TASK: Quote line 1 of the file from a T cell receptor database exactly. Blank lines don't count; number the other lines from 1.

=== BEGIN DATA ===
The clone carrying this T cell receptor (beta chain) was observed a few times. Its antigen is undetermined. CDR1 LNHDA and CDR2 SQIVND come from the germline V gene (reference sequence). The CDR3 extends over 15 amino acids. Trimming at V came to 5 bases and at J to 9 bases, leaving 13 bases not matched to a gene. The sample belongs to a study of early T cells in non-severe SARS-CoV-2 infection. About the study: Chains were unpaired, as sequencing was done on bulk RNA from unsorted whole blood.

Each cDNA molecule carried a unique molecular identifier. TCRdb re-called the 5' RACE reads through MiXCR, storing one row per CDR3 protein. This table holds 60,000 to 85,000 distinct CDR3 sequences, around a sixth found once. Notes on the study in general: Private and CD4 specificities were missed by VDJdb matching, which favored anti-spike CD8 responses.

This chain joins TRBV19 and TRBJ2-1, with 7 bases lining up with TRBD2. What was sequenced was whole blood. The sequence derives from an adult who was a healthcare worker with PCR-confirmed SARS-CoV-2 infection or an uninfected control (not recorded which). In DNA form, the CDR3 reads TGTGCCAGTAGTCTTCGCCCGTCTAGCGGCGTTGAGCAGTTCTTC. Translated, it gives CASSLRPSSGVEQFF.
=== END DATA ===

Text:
The clone carrying this T cell receptor (beta chain) was observed a few times. Its antigen is undetermined. CDR1 LNHDA and CDR2 SQIVND come from the germline V gene (reference sequence). The CDR3 extends over 15 amino acids. Trimming at V came to 5 bases and at J to 9 bases, leaving 13 bases not matched to a gene. The sample belongs to a study of early T cells in non-severe SARS-CoV-2 infection. About the study: Chains were unpaired, as sequencing was done on bulk RNA from unsorted whole blood.